The surface of Venus is a scorched wasteland, with temperatures exceeding even that of Mercury and an atmosphere so thick that its pressure is roughly 92 times that of Earth. Add in sulfuric acid rain and it’s easy to see why any space probe that has actually managed to land on its surface, hasn’t lasted very long. As deadly and inhospitable to life as the surface of Venus is, some scientists do entertain the idea that microbial life is possible in the upper atmosphere where the temperature is cooler and the pressure far less. It is that very habitat that Wickramasinghe believes aids the transfer of life between Venus and Earth. In a paper for the Journal of Cosmology Wickramasinghe states…

The lining up of the Sun, Venus and Earth and the relative proximity of Venus to Earth offers an easy route for microbes, provided suitable mechanisms exist for lofting cloud particles to high enough altitudes in the atmosphere for them to become entrapped in the solar wind.

Charged bacteria and viruses entering the Earth’s magnetosphere would initially follow magnetic field lines, and their quickest and most direct descent will be near the poles. At other latitudes descent to ground level will depend on the particle size as well as the prevailing meteorological factors and could take from days to months.

Venusian microbes will eventually be included as nuclei of rain drops and mist and be added to the Earth’s biosphere. If they are able to replicate in the Earth’s biosphere, they would certainly have contributed modestly to our planet’s genetic heritage.

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Relive The Venus Transit In Stunning High-Definition

Earlier this week on June 5th and 6th a once in a lifetime astrological event occurred. By now you’ve probably heard about the transit of Venus, in which the planet Venus passed between Earth and the Sun allowing us to actually see our neighboring planet block out a tiny portion of sunlight. It’s something that only happens every hundred years or so. The next one won’t occur until 2117.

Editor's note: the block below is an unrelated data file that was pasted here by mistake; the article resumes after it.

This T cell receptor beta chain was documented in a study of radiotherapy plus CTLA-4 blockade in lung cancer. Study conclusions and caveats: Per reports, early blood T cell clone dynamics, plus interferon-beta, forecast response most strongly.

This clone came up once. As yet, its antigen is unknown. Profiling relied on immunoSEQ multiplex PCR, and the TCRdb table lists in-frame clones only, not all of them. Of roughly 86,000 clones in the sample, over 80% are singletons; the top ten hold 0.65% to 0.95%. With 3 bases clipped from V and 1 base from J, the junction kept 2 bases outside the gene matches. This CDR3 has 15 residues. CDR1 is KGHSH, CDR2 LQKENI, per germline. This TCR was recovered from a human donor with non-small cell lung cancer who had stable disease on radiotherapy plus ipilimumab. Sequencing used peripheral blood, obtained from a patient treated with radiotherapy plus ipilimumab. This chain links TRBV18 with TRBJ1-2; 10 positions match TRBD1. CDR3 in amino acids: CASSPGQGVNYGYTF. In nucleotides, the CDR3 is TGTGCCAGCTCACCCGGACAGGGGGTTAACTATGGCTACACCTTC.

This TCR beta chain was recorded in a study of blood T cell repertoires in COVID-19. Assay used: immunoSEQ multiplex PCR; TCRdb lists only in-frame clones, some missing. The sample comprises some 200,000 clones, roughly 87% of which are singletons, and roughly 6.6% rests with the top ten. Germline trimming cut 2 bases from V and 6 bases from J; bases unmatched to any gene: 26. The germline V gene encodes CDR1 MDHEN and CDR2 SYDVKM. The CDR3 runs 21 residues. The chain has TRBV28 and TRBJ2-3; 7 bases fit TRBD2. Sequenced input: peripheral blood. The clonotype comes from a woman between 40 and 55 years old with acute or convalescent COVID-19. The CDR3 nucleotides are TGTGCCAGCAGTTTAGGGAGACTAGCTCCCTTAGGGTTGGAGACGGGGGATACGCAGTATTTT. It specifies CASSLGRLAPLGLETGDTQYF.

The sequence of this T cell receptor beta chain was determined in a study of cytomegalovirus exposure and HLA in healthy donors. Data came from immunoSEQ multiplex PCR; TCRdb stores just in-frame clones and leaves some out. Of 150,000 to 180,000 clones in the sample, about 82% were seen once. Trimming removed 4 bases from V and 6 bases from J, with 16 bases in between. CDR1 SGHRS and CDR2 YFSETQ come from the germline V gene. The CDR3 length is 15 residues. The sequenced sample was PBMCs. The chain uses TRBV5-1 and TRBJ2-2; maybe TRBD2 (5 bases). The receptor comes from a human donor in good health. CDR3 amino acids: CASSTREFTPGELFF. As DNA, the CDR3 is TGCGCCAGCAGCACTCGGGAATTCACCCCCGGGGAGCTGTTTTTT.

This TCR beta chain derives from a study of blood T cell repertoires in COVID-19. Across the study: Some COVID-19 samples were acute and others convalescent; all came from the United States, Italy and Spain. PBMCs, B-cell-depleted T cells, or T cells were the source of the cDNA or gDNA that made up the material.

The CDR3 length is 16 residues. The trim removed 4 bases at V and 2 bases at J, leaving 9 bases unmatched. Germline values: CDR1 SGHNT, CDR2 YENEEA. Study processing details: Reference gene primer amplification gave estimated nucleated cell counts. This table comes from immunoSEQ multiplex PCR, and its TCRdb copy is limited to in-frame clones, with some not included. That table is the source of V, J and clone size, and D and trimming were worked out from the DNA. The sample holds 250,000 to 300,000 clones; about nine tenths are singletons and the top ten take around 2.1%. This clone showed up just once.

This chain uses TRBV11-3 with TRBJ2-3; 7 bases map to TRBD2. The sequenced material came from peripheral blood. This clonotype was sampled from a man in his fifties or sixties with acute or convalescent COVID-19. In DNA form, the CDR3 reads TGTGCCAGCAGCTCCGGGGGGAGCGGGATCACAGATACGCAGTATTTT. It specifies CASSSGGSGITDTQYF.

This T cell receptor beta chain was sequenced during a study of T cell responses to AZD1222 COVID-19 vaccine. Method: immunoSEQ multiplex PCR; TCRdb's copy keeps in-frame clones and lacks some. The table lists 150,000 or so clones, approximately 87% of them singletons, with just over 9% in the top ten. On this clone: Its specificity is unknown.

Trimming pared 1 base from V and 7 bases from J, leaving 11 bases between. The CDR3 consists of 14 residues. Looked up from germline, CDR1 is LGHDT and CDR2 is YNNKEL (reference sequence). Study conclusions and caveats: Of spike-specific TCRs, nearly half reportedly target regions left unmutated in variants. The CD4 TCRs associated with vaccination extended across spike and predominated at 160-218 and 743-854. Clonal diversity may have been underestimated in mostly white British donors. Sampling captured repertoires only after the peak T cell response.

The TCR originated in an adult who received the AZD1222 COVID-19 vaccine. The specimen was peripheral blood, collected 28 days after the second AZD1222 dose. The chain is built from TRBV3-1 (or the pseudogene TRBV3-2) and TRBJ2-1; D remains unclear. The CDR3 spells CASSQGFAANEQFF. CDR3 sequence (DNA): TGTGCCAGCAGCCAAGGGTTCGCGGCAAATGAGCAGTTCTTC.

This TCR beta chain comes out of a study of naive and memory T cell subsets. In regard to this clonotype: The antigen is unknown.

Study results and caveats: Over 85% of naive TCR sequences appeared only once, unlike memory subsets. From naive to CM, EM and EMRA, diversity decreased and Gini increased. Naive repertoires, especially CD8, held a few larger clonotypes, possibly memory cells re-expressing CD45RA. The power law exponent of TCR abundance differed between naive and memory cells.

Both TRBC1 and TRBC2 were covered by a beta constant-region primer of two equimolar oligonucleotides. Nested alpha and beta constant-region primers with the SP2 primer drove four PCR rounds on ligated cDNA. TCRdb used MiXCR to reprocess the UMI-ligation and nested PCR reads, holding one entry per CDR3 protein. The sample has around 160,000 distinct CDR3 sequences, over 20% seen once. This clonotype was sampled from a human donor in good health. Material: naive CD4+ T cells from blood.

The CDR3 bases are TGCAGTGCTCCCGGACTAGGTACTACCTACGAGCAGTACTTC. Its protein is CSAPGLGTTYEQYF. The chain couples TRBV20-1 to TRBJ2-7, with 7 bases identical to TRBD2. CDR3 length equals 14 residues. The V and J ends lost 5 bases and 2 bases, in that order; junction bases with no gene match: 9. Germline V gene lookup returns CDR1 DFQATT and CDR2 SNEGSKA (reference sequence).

If like me you live in the Pacific Northwest, you probably missed it because it’s always raining. That’s alright the most high-definition views of the action were captured by NASA. Take a look at the incredible high-definition video they took of Venus in transit using their Solar Dynamics Observatory…

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This June Venus Will Transit The Sun For The Last Time Until 2117

Remember when you were a kid and adults always told you not to stare into the sun? Well you still shouldn’t unless you want to burn out your retinas, but on June 5 and 6 if you do, you’ll see a black speck floating across the face of the Sun. This hovering dot is a little planet called Venus. You should take the chance to check this out, using proper sun-gawking safety measures of course, because it won’t happen again in your lifetime, until the year 2117 to be precise.

This is a rare occasion, as transits only occurs when Venus and Earth are perfectly in line. Usually Venus passes above or below the Sun, due to the respective of the planets. These transits happen two at a time, eight years apart, but the wait between pairs of transits bounces back and forth between 105.5 and 121.5 years. The last transit was in 2004, so to call this a once in a lifetime event is a bit of a misnomer. However, if you don’t catch it this June, odds are you won’t be around next time.

The history of transits of Venus dates back to Copernicus in 1543. Using his theories, “scientists were able to predict and record the transits of both Mercury and Venus in the centuries that followed.” Though the 1639 transit was the first to actually be viewed by human eyes, the 1761 and 1769 transits were the first to be widely observed for scientific purposes.